It is not often that they auction old knickers at Christies, but earlier this year the celebrated wardrobe of Heather Firbank went under the hammer, and an integral part of the collection was her exquisite underwear. Heather Firbank, sister of the novelist Ronald Firbank, was famous for her unique, occasionally eccentric clothes, and though most of them now belong to the Victoria and Albert Museum, the highest bid for the underclothes came from the lingerie manufacturer Janet Reger and her husband Peter. They made copies of the pieces they bought, and tomorrow they will be on sale from Bottom Drawer, 33 Southwick Street, London W.2, and by mail order. They are expensive, certainly, but unfortunately the luxury of Twenties underwear no longer comes at Twenties prices.All accessories are from Maria Cavallo‘s shop Dignetts, at Antiquarius, King’s Road, London S.W.3.
Model is Linda Dagenais.
Words and styling by Meriel McCooey.
Photographed by Sarah Moon.
Scanned from Sunday Times Magazine, November 17th 1974.
Magic moments, happy moments, moments alone and moments together—you know how good all that feels. And nothing feels better than that touch of luxury when it comes your way unexpectedly. Just in case you don’t know, we want to prove it, by putting that touch of luxury within your reach. For us, the ‘Thirties, perhaps more than any other era, set the mood for elegance and glamour, and we’ve chosen all our prizes in styles and shades to capture that mood.
A series of eight blissfully brilliant illustrations accompanying a competition feature. There is also a stunning photograph which I will post tomorrow as I thought these deserved their own post.
A brilliant line-up of the now legendary Ritva jumpers, designed by four of the most well-known British artists of the time, and a series of shirts by Jasper with Erté prints. Menswear? Pah! I’ll take them all please!
Every girl, if only once in her life, gets the opportunity to eat out at one of London’s smart restaurants. so when the time comes you may as well make the most of it. The main thing is not to feel intimidated by your surroundings. but to be very cool and nonchalant. as if you do it all the time. (No slumping down in your seat or staring around the room with your mouth open.) If you just don’t understand the menu. ask your escort or the waiter. don’t just point to something and hope for the best. Make sure your hair is clean and shiny. and please don’t have it set and lacquered (very uncool). Wear some-thing soft and romantic in crêpe or voile, that moves well when you walk. or a halter-neck dress with a low back to make the most of the remains of your summer tan. Make sure your dress length isn’t mini (it might be the only one in the room. and then they’ll all know you’re from out of town). Don’t spoil the effect of your midi with the wrong accessories—wear a pair of new Granny shoes with the higher heel and bar strap for added authentic ‘Forties’ glamour.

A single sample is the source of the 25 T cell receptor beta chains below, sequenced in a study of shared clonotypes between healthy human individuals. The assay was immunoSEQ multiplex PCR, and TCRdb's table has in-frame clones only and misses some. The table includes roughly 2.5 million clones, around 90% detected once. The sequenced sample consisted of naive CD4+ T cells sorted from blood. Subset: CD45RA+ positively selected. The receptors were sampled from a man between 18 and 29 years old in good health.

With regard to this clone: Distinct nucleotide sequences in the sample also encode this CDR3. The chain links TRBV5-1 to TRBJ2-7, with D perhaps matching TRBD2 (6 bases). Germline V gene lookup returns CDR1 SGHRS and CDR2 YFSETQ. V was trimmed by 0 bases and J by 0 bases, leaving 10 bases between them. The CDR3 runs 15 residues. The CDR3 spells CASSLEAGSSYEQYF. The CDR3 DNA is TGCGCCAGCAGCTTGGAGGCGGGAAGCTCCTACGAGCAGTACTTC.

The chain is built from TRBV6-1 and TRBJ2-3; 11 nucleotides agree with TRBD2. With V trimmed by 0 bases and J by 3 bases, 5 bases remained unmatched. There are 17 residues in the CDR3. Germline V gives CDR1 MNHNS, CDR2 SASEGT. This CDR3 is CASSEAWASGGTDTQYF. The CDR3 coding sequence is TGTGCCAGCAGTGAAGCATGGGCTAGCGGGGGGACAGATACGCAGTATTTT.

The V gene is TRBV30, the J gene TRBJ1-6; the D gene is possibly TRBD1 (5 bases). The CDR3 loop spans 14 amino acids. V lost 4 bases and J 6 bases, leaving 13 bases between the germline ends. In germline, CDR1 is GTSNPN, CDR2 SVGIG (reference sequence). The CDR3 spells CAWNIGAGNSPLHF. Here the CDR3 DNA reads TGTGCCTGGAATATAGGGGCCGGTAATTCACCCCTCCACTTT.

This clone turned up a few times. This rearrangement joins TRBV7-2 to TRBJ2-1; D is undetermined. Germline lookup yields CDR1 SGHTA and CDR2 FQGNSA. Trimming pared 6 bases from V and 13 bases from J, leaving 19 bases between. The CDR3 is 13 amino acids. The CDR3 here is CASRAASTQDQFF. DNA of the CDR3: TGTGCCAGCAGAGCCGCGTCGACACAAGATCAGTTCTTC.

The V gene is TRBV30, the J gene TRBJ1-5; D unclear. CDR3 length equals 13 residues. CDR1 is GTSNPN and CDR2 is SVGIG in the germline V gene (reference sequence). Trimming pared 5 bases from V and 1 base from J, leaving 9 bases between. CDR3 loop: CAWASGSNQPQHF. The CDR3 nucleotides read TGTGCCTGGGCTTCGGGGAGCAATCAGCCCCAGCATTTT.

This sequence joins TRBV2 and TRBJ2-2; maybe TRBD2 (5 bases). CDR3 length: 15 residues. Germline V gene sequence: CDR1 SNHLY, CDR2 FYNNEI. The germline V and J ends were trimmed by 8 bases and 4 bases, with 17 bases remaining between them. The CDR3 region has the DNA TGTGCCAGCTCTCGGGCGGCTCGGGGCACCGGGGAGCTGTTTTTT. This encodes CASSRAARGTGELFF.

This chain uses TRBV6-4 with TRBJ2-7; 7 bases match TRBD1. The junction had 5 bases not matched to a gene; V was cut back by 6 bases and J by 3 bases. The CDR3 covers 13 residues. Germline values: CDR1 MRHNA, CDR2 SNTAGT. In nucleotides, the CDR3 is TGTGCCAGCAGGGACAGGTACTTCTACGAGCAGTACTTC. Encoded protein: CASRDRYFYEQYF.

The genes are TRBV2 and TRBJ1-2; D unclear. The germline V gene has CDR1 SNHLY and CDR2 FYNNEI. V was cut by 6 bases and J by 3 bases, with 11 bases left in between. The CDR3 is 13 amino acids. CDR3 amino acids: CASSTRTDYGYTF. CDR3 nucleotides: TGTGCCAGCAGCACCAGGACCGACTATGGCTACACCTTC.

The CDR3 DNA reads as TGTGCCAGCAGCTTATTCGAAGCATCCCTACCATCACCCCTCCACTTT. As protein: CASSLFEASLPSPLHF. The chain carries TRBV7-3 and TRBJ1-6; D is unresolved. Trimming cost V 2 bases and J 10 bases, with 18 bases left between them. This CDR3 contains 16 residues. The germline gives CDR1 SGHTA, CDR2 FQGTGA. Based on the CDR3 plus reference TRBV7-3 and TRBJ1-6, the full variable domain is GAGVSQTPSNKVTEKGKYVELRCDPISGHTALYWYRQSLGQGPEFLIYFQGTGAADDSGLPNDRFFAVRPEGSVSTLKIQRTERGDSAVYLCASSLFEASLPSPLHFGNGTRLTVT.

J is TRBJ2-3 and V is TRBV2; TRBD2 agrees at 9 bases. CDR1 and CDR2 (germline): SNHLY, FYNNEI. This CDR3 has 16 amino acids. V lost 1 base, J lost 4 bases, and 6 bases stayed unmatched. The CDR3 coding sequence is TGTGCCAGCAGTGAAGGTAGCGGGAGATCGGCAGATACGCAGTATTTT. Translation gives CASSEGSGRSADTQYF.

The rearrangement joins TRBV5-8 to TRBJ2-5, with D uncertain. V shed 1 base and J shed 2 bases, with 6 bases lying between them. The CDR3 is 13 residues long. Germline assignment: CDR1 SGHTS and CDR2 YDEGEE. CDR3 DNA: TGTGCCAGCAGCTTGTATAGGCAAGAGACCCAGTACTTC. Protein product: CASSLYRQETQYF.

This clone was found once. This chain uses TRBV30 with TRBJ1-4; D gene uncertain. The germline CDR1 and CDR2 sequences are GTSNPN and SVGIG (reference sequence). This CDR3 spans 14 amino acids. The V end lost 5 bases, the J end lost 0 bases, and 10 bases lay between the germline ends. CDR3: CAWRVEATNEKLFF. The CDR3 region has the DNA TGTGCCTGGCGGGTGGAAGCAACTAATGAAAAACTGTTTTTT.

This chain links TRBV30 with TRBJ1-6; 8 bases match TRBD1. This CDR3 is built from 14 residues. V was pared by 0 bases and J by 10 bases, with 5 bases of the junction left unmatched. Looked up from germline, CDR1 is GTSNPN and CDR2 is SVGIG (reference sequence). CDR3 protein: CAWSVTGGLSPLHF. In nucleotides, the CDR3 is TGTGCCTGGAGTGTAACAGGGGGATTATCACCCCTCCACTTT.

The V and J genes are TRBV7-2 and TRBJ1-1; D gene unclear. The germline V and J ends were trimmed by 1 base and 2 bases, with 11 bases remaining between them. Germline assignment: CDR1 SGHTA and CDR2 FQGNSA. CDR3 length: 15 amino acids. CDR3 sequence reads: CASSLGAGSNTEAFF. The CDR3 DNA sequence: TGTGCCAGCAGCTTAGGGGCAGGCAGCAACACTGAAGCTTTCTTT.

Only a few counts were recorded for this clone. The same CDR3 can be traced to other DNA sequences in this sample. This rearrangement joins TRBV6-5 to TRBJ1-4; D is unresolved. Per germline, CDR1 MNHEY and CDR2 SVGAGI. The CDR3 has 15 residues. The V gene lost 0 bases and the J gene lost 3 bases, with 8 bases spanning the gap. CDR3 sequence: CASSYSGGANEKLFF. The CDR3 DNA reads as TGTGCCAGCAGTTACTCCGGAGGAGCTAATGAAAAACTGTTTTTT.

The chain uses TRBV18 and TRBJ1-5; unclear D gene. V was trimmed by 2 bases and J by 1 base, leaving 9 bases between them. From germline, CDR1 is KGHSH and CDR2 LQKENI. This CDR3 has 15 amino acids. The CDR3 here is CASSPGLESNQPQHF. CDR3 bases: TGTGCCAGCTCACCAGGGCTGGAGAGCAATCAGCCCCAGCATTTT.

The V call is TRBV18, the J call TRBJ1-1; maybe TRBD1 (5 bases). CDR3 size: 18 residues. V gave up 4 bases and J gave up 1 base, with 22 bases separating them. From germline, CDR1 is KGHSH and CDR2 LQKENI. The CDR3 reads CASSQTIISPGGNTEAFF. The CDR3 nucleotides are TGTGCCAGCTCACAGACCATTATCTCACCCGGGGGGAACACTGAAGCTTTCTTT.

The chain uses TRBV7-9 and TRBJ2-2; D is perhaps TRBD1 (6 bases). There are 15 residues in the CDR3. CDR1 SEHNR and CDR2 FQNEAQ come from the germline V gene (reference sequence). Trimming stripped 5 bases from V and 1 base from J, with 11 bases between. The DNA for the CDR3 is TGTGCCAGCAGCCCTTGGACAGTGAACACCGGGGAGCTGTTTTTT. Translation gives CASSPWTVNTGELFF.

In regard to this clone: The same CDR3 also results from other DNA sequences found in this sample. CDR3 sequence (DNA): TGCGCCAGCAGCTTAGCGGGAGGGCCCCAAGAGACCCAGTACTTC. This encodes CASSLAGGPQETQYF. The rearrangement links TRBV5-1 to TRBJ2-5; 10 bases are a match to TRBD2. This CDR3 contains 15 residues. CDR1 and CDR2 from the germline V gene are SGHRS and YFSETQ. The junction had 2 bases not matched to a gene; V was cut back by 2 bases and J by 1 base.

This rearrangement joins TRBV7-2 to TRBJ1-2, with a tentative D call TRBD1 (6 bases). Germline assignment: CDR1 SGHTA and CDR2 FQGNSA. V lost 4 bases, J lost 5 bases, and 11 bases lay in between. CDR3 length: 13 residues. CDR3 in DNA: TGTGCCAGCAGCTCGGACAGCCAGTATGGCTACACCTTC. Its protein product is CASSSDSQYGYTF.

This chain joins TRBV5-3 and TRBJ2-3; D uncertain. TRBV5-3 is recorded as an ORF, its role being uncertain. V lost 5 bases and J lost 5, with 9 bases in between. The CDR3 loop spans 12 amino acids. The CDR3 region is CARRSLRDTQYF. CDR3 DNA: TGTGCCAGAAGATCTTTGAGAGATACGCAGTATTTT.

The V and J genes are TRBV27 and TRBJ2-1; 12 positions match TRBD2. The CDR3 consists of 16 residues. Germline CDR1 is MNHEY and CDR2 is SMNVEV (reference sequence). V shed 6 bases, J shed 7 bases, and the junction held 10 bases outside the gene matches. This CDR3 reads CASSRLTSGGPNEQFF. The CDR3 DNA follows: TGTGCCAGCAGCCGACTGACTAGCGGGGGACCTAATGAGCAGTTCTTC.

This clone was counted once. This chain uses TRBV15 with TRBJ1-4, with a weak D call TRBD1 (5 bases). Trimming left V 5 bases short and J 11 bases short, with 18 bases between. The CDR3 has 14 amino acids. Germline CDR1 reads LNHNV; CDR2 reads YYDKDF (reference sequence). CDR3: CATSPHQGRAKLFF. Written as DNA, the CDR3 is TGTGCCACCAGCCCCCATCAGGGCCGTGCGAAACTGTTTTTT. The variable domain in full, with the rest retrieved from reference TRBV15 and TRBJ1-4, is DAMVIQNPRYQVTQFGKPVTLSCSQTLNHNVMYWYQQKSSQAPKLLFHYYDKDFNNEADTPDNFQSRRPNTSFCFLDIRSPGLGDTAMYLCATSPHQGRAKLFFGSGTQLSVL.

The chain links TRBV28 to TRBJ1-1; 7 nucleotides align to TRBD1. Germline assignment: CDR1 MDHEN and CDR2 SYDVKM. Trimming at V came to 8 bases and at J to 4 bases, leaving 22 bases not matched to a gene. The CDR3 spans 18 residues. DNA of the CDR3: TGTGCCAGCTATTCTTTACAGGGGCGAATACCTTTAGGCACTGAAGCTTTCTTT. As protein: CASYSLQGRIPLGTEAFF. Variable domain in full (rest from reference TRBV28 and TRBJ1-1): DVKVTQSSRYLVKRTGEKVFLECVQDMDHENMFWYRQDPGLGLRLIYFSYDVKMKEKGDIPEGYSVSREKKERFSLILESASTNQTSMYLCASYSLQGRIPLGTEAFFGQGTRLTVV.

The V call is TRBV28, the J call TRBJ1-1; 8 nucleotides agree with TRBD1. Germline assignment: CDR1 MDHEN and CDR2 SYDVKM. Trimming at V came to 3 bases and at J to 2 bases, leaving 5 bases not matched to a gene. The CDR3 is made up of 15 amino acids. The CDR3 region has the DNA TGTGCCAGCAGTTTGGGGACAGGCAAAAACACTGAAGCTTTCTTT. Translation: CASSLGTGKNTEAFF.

Ignoring the title (which I have, as always, left for posterity) this editorial is pretty damn perfect. On the cusp of what we more clearly think of as ‘Seventies’, just before platforms and the extremes of Glam, but turning its back very determinedly on the ‘Swinging Sixties’ and looking further back with nostalgic eyes. It’s also a delicious, possibly unique, snapshot of the most fashionable restaurants in London at the time.
We’ve tried to capture the golden richness and mellow nuances of a well-preserved old oil painting, and create our October face with the new Moody Hues make-up from Revlon’s Natural Wonder collection. Face tone should be warm and tinged with a hint of tan, and we used foundation colour ‘Bisque Beige’, 66p., dusted over very lightly with translucent pressed powder in the ‘Medium’ shade, £1.02. We rouged the cheeks with Cheek Shine in ‘Red’, £1-32. Pursuing the same rustic-toned theme we chose ‘Soulful Plum’ mascara and lashed it on both top and bottom lids, 85p. Eyes are a muted melange of ‘Tortoiseshell’ Eyeshadow Stick, 66p., and the same shade in Lid Lights, the powder version, fading to complementary ‘Minty Green’ powder shadow just under the brows, £1.10 each. We dabbed over the eyelids with ‘Brown Shine’ cream blusher for extra gloss and softness, £1.32. Lips are outlined in ‘Bracken Brown’, 62p.
Model is Ingmari Lamy.
Make-up was applied by visagiste Jean Duval of Revlon, Paris.
The beautiful décolleté dress with huge winged sleeves is in black with a yellow, red and blue feather print, from Quorum, £24.
‘Forties-style hair was dressed by Tina of the Jean-Louis Davide Salon in Paris.
Photographed in the apartment of Karl Lagerfeld, the designer, by Francois Lamy.
One of my favourite illustrators of all time, Malcolm Bird takes the very essence of what I love about the Twenties/Thirties and the Sixties/Seventies and just melds them together with a Beardsley-esque eye for detail in little works of genius like this. Intended to illustrate a frivolous quiz on finding the right perfume for you (I’m resolutely a D, in case anyone was ever in any doubt) he gives us a brilliant cross-section of ‘types’ from 1970. I have separated the illustration above but you’ll find the quiz below for a bit of fun.